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Holy Hip Hop in the City of Angels

Christina Zanfagna (Author)

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In the 1990s, Los Angeles was home to numerous radical social and environmental eruptions. In the face of several major earthquakes and floods, riots and economic insecurity, police brutality and mass incarceration, some young black Angelenos turned to holy hip hop—a movement merging Christianity and hip hop culture—to “save” themselves and the city. Converting street corners to open-air churches and gangsta rap beats into anthems of praise, holy hip hoppers used gospel rap to navigate complicated social and spiritual realities and to transform the Southland’s fractured terrains into musical Zions. Armed with beats, rhymes, and bibles, they journeyed through black Lutheran congregations, prison ministries, African churches, reggae dancehalls, hip hop clubs, Nation of Islam meetings, and Black Lives Matter marches. Zanfagna’s fascinating ethnography provides a contemporary and unique view of black LA, offering a much-needed perspective on how music and religion intertwine in people's everyday experiences.
Introduction: Earthquake Music and the Politics of Conversion

1. “Now I Bang for Christ”: Rites/Rights of Passage
2. Hip Hop Church L.A.: Shifting Grounds in Inglewood
3. Beyond Babylon: Geographies of Conversion
4. The Evangelical Hustle: Selling Music, Saving Souls
5. Roads to Zion: Hip Hop’s Search for the City Yet to Come

Epilogue: Aftershocks
Acknowledgments
Notes
Bibliography
Musical Links
Index
Christina Zanfagna is Associate Professor of Ethnomusicology and Ethnic Studies at Santa Clara University.
"Holy Hip Hop is an extraordinary book: a treasure trove of information and a tour de force of original research about an intertextual nexus of music, religion, and social practice. Christina Zanfagna reveals how religious rappers negotiate the intersections of the sacred and the secular and the moral and the material as they forge new forms of fabulation and faith inside urban underscapes."—George Lipsitz, author of How Racism Takes Place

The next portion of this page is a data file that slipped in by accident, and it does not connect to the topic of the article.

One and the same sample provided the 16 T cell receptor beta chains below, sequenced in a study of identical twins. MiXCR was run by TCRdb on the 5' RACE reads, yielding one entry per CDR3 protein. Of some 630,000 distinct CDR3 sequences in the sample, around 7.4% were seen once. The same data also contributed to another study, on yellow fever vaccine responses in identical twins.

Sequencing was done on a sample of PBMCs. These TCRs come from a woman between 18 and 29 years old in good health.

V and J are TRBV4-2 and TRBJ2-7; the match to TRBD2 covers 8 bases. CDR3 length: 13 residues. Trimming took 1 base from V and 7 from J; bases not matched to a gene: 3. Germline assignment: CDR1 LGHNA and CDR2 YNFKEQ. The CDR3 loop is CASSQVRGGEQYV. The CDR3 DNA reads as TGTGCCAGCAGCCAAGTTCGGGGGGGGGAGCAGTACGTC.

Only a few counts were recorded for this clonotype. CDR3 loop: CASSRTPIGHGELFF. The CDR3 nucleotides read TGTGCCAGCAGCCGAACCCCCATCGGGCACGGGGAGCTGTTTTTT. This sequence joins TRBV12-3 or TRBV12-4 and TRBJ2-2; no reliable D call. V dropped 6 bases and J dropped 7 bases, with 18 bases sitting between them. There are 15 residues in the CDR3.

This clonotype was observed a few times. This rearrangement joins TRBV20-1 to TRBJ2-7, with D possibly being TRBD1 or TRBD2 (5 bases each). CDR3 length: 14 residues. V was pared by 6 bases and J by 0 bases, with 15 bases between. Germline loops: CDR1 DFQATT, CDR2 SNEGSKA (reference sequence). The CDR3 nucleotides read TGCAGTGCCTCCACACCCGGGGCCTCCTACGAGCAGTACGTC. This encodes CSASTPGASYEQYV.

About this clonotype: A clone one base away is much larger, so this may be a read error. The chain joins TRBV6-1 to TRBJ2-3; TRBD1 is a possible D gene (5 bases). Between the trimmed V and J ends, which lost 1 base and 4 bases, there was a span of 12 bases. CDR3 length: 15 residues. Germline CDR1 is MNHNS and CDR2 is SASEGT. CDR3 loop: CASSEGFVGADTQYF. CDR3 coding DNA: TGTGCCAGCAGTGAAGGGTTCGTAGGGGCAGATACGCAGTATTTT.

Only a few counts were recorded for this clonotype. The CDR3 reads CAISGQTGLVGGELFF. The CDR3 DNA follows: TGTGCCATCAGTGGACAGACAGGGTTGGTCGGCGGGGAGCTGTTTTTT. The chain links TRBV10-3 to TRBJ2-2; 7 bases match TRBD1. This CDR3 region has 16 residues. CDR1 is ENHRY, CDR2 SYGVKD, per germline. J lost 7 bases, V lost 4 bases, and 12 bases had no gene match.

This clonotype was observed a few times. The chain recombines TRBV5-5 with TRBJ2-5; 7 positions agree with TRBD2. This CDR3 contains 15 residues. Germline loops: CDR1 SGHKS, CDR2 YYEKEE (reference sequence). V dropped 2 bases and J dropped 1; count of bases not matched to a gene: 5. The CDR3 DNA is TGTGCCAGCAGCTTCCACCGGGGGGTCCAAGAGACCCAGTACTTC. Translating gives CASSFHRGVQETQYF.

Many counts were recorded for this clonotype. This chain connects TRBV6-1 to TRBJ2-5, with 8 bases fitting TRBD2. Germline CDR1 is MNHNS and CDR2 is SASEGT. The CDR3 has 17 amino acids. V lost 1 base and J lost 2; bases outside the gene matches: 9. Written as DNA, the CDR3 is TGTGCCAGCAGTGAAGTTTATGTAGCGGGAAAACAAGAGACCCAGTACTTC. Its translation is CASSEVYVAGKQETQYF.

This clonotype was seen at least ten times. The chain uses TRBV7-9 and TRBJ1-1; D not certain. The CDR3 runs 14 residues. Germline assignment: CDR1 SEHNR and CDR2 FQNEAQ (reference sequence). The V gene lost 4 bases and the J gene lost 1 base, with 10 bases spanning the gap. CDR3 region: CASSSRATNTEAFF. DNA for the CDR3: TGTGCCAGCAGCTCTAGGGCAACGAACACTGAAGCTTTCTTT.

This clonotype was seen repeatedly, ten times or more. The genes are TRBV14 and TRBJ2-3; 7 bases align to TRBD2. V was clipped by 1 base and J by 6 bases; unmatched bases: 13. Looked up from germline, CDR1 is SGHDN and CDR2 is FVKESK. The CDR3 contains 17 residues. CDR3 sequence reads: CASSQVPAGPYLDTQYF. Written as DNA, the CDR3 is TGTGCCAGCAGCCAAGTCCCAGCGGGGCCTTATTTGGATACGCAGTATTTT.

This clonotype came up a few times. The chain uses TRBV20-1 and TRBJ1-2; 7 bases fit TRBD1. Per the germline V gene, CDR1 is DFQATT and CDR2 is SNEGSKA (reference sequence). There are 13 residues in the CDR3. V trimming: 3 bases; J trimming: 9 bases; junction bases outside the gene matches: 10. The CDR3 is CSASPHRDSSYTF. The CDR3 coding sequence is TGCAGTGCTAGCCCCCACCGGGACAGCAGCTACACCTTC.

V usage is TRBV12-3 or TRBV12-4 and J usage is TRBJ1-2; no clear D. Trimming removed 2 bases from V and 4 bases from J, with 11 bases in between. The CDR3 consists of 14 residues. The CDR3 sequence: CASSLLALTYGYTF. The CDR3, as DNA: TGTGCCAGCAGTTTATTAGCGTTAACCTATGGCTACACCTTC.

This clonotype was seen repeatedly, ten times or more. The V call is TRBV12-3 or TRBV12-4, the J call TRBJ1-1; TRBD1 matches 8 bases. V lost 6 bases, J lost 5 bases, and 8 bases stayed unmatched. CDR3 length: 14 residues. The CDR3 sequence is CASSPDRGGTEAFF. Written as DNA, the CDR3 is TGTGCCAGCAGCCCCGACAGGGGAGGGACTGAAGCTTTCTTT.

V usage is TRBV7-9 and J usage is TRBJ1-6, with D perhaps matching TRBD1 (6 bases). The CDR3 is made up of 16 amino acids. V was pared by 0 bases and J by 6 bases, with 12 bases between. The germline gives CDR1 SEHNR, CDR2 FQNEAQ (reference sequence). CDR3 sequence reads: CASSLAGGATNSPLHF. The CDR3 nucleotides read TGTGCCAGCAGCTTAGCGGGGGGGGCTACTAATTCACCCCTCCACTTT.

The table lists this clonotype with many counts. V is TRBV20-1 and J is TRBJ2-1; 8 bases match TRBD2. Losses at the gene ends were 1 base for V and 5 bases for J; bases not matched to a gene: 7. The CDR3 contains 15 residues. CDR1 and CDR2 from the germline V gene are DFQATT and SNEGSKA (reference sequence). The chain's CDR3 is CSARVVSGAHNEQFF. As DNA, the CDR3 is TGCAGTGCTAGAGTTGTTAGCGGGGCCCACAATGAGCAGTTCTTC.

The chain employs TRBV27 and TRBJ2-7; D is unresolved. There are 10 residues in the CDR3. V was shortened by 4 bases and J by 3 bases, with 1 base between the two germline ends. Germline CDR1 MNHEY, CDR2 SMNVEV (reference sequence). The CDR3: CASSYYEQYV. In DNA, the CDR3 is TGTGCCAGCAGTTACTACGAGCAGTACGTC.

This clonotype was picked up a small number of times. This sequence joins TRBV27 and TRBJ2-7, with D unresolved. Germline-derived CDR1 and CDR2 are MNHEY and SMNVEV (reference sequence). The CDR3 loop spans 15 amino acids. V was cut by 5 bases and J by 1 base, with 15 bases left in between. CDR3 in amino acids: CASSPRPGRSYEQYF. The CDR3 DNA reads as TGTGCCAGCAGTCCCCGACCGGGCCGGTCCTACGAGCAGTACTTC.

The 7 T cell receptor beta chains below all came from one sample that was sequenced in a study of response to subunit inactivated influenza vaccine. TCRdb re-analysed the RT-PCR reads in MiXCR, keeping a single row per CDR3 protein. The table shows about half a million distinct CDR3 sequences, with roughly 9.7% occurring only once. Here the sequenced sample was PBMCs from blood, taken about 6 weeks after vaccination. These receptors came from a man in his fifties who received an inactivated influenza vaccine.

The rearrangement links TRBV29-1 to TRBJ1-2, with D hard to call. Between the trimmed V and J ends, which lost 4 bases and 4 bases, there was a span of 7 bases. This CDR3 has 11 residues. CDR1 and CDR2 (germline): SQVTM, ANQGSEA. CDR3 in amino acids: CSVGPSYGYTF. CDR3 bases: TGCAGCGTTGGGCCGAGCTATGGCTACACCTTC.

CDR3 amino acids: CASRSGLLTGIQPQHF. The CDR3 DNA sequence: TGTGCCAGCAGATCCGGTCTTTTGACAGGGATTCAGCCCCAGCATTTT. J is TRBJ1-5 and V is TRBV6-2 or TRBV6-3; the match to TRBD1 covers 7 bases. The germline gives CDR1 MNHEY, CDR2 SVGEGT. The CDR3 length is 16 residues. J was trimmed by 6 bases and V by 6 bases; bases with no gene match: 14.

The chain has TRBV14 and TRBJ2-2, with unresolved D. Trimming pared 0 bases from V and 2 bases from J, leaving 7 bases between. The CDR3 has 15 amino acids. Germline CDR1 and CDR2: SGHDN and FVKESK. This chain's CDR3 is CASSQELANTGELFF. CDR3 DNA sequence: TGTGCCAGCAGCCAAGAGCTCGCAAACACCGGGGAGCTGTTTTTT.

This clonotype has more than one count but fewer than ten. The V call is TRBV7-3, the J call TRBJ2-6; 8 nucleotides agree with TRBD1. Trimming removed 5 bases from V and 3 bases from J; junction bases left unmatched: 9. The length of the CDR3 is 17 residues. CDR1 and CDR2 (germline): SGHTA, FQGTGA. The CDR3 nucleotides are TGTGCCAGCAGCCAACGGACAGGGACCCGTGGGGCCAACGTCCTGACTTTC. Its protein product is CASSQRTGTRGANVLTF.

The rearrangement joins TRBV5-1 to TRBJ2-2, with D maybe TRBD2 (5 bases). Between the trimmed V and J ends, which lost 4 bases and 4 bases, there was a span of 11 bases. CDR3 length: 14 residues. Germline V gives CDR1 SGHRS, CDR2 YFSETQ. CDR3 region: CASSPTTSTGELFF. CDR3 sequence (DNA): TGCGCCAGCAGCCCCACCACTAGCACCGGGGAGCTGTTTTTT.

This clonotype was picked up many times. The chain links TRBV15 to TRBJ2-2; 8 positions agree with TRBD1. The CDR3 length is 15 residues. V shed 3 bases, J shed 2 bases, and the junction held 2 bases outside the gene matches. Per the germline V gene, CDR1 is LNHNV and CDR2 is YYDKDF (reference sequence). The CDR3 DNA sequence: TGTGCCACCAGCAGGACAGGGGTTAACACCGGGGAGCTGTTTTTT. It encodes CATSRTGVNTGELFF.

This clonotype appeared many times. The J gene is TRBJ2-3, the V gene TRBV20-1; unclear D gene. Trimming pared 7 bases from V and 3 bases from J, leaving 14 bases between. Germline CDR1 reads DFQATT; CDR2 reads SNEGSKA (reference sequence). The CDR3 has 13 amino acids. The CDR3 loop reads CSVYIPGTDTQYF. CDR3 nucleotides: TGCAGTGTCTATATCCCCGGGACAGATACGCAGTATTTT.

"Biblical metaphors of catastrophe and apocalypse shape the Black gospel rap underground in the 'fallen city' of Los Angeles. Speaking from the edges of the church, community, and hip-hop, these artists work out what it means to save their city and themselves. Christina Zanfagna's intimate and nuanced work outlines what she calls 'geographies of conversion.' She reveals people moving toward 'Zyon', where they might encounter trouble, contradiction, and conflict, but also ecstasy, flight, and freedom. An often surprising, subtly transformative book."—Jeff Chang, author of Can't Stop Won't Stop: A History of the Hip-Hop Generation
"Zanfagna graces readers with a deeply engaged and intimately observed unveiling of a Jesus-worshipping West Coast hiphop scene. Through determined, industrious research and wise reflection she provides an exposed view of a pop-savvy form of missionary work that combines social justice motivations with a beat-driven imperative to 'flipping the script(ures)'."—Gregory Tate, musician, and producer, and author of Midnight Lightning: Jimi Hendrix and the Black Experience

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